If George can't make it any time, you can always try dragging round a stuffed dog on a trolley.... or even a toy pink elephant. Not only will they stop looking at you, they'll probably run away :)
Comment by Mary on November 9, 2010 at 4:12pm
Excellent post, Laura. Thank you for quoting my recent comment. I'm glad it resonated for you. I sincerely hope that wearing a wig works for you. But, as I said, I just can't physcially stand having something on my head most of the time.

There were also negative mental/emotional effects for me from wearing a wig. When I was trying to wear one of many I bought, I always got depressed when I saw myself in the mirror. I was trying to accept the way I look bald, and then I'd see myself with the beautiful hair, and get all depressed and start crying again. I found it much easier to accept my new reality as a bald woman and move on once I no longer had to look at myself wearing "hair".

Also, I had a BIG problem with what to do in public if I got too hot. Wearing a scarf, I don't feel so weird taking it off, folding it and putting it in my pocket. What I mean is, I'd be sitting there with what looked like a full head of hair, and then I'd be bald! Big shock to everyone, and very attention-getting. Plus, I'd have this thing that looked like a dead animal in my lap! With a scarf, people may already have an idea I don't have any hair. I put a scarf on and off, depending on whether or not I'm chilly.

My "moments of truth" when I was at several public events during my first year of baldness. I hadn't yet been bald in public (except for Shear Genius), and was in a crowded, unairconditioned theater in San Fransisco with relatives on a very hot day. Everyone was fanning themselves as we waited for the show to start. Sweat was pouring out from under my short wig, and I felt like I was going to explode from the unrealeased heat. After about 15 minutes, I tore the wig off my head, threw it on the floor, shouted "F%&*!", and started to sob. That was the beginning of the end of wig-wearing for me. After two more occasions (a wedding and a graduation), I was done.

Good luck, and keep us posted.
Comment by Mary on November 9, 2010 at 6:50pm
Good for you, and good for your kids! Maybe in a few years, I'll be ready to give wigs a try again for occasional wearing, and see how I feel. My main problem, though, is that I'm just a "hot head"! ( ;-)
Comment by Marianne on November 9, 2010 at 8:44pm
I wore my wig on several occasions and usually needed anesthesia (aka alcohol LOL!) to tolerate wearing it :) I much prefer a hat or scarf. I told my friends and anyone who asked that yes I have a wig and no I do not like wearing it. This is what I look like and I am much better off wearing a hat, scarf, or going "smooth" than trying to wear a wig and being uncomfortable. I think I was traumatized as a child when my grandma used to dry her wigs in the oven and one of them caught fire! LOL! Either way, I don't like wigs. Maybe I'll change my mind someday, but for now, this is what works for me. Ultimately, you have to please yourself. Another interesting discovery I've made since going smooth, is that African American men and women are one of the most supportive group of people when it comes to women being bald. They are not quick to assume you have cancer. They think you look beautiful and have only positive things to say :) Of course, I think they are use to seeing women with short hairstyles or their moms and grandmas wearing scarves. So, rock your smooth head however you see fit! Everyone loves a bald girl!! :)))) PS...Most of my friends wore wigs this Halloween with their costumes and complained the entire time how hot they were and how smart I was for not wearing a wig! LOL!!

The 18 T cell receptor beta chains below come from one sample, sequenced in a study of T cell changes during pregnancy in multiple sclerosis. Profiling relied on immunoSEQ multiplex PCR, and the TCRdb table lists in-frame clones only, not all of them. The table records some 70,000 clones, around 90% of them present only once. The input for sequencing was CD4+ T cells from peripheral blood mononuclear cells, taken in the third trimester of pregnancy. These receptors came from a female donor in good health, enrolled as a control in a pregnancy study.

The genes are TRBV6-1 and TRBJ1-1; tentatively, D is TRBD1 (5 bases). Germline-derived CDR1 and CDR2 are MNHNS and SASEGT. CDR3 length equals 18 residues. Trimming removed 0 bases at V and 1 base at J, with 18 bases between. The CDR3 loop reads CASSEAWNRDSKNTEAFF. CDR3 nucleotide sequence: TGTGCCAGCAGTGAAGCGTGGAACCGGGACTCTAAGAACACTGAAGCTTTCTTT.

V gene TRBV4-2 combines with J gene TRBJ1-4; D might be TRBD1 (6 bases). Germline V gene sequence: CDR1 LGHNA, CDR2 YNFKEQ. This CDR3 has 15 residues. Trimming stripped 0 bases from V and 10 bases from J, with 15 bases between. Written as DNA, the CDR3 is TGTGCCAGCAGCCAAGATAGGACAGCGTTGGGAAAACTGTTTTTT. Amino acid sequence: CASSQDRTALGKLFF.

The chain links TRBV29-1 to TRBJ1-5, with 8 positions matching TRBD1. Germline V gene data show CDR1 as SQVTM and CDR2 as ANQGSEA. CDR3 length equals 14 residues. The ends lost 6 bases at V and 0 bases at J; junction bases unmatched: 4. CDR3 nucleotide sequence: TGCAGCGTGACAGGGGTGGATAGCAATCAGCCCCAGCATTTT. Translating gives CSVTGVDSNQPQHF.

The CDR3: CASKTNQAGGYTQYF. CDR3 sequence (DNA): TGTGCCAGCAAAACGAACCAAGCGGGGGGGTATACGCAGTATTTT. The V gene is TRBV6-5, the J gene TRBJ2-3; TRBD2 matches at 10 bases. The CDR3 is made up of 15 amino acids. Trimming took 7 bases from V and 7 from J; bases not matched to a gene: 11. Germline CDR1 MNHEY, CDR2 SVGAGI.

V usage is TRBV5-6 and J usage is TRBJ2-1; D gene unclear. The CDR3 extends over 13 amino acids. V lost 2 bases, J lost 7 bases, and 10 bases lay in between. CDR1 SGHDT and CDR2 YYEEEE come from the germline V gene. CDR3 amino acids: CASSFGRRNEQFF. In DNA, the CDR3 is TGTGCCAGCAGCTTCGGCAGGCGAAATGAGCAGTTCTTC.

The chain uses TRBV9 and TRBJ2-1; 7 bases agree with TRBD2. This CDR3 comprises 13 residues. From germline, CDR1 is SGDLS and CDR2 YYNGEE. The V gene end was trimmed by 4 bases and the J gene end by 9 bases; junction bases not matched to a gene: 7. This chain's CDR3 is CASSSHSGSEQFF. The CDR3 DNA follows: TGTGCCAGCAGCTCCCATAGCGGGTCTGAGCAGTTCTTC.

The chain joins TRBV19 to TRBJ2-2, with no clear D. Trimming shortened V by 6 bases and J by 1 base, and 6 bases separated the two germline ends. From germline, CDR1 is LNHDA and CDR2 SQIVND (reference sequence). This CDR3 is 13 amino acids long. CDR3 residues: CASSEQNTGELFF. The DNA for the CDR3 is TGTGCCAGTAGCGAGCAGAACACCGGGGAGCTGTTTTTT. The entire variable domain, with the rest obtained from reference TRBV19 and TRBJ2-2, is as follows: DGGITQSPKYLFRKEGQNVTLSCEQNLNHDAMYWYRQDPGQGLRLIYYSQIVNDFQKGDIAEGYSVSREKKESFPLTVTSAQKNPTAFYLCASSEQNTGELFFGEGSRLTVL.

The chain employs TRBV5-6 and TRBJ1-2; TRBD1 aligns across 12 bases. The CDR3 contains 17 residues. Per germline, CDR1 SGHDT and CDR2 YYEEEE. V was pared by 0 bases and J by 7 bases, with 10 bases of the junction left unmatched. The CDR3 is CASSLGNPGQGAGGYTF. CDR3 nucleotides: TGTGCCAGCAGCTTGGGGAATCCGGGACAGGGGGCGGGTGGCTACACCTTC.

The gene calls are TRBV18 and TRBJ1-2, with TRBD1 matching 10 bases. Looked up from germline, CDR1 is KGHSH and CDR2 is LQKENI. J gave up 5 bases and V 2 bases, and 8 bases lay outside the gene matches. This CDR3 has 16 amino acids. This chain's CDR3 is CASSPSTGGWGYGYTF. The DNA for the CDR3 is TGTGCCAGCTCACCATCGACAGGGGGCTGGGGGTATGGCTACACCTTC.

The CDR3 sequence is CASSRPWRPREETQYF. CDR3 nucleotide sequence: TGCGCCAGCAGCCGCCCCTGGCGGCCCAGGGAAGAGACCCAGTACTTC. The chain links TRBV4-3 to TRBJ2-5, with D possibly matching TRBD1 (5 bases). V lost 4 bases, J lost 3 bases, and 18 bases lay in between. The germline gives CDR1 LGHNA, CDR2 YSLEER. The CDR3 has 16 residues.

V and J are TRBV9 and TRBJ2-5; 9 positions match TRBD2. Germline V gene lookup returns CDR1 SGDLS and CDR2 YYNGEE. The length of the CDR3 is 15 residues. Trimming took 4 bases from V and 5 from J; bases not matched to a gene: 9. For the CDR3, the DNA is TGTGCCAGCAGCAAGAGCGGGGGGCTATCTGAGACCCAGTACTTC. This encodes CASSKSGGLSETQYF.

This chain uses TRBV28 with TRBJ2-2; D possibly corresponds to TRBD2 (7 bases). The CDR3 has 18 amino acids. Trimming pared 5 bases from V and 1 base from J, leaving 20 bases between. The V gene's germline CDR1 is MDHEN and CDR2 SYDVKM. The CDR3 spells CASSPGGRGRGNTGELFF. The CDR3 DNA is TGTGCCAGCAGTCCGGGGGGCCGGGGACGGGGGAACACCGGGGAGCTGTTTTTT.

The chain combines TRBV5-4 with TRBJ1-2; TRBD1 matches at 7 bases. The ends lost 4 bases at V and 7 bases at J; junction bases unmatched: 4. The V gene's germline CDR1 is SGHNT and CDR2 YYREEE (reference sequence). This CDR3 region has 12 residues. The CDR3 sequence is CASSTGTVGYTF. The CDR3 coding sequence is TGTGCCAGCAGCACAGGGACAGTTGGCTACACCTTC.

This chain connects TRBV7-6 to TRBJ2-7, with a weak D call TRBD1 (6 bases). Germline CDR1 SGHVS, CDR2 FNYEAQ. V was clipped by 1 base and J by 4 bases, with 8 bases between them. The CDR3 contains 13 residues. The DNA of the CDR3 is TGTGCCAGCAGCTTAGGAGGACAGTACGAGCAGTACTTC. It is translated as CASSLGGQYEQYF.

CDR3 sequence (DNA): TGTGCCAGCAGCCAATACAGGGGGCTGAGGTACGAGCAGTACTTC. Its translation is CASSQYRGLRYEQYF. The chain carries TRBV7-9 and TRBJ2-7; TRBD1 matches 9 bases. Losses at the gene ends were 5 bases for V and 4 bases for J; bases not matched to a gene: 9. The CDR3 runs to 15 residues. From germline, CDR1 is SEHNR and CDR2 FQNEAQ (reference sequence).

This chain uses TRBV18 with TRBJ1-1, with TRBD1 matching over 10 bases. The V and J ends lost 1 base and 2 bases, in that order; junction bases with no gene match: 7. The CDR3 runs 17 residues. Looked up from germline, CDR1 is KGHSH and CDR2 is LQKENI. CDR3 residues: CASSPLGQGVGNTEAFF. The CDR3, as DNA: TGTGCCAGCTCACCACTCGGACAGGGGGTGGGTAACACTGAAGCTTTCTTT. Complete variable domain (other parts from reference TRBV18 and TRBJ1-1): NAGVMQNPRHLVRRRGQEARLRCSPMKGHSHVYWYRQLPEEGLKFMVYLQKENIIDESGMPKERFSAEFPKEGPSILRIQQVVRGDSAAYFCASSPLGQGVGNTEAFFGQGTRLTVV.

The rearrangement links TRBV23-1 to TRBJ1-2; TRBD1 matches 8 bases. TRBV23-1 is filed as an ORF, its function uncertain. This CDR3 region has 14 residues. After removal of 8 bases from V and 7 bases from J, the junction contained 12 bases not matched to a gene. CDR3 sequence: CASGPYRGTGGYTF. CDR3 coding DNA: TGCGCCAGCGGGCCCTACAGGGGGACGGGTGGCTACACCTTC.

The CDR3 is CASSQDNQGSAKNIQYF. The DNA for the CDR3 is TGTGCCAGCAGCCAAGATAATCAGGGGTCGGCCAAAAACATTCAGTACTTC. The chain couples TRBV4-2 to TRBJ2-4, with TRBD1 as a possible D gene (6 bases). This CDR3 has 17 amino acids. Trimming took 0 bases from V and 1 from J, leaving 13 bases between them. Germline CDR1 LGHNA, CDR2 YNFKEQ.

Comment by Mary on November 9, 2010 at 8:50pm
Thank you, Marianne!
Comment by Kimberly Duncan on November 9, 2010 at 9:14pm
Angie love the post. I always felt like the purple sheep in the room. I have never felt like I ever fit in. But here I fit in and not alone with I am dealing with.
Comment by Mary on November 9, 2010 at 10:50pm
Believe me, after experiencing being a genuine pink elephant in Indonesia (see my recent blog), I'm RELIEVED to be back in the U.S. where I'm only a (fill in a slightly smaller animal of a less obtrusive color)! ( ;-)
Comment by Tallgirl on November 9, 2010 at 10:59pm
I just go incognito in a life-like wig. No one asks. No worries. The trick is to get a fab wig.
Comment by Mary on November 9, 2010 at 11:15pm
I wish I could've even managed to be incognito in a scarf, but the temperature was in the 90's with 90% humidity.